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NPC Standing Committee members call for occupational disease prevention to be included in draft law
2007-04-24 17:20:32 Xinhua English

BEIJING, April 25 (Xinhua) -- Members of the Standing Committee of the National People's Congress (NPC), China's top legislative body, on Wednesday called for the inclusion of articles on occupational disease prevention and control in a draft labor contract law.

The draft law, which was submitted to the national legislature on Tuesday for a third reading, lacked any articles on occupational disease prevention, said Zhu Xiangyuan, a member of the NPC Standing Committee, which is convening in Beijing for a four-day regular legislative session.

According to China's occupational diseases prevention law, implemented in May 2002, employees should be informed of the possible risks and effects of occupational diseases, along with preventative measures, which should be stated clearly in labor contracts.

"However, most labor contracts do not include any articles on occupational disease prevention and control and neither does the draft labor contract law," Zhu said.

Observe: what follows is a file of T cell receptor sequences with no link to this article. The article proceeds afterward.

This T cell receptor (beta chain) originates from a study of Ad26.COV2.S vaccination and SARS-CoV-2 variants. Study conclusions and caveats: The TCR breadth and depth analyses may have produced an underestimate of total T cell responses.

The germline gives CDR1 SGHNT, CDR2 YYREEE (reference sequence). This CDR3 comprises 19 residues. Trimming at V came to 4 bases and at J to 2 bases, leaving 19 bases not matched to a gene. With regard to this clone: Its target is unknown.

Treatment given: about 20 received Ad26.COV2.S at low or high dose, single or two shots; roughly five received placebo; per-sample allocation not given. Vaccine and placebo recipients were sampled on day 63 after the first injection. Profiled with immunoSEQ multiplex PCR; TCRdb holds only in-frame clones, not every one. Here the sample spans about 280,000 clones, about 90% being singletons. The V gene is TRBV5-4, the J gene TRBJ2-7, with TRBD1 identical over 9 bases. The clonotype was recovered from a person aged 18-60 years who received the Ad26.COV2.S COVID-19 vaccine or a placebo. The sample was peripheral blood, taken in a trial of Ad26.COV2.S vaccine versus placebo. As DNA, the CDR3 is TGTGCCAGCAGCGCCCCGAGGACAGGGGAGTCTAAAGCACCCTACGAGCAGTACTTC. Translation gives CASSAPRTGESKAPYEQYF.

"Occupational disease has become a very serious problem and rural migrant workers and temporary employees are the worst-hit."

Work-related diseases lung disease are not rare, particularly in the mining sector. The rate of occurrence of occupational disease is also high in the leather-making, construction and chemicals sectors.

China's occupational disease situation was described as "grim" in a report by China's Ministry of Health earlier this month.

More than 670,000 Chinese workers suffer from work-related illness, 90 percent of whom suffer lung disease. Over 100,000 new cases of lung disease are reported every year and China is one of the worst countries for continued inhalation of mineral or metallic dust.

After the NPC sent a team to investigate how the occupational diseases prevention law is being implemented by local governments, Wang Yongyan, a NPC Standing Committee member, said, "During the investigation, we found Chinese workers at risk of occupational disease, many of them from companies whose production processes are dangerous or poisonous, mainly from the mining and cement industries."

"Workers ought to have the right to refuse to work in dangerous or poisonous conditions, and employers should not use this as an excuse for employers to cease labor contracts," Wang said.

The draft labor contract law, aimed at establishing "stable and harmonious" relations between employers and employees, is one of the top items on the NPC agenda. If enacted, it will be the country's first specific law governing labor contracts.

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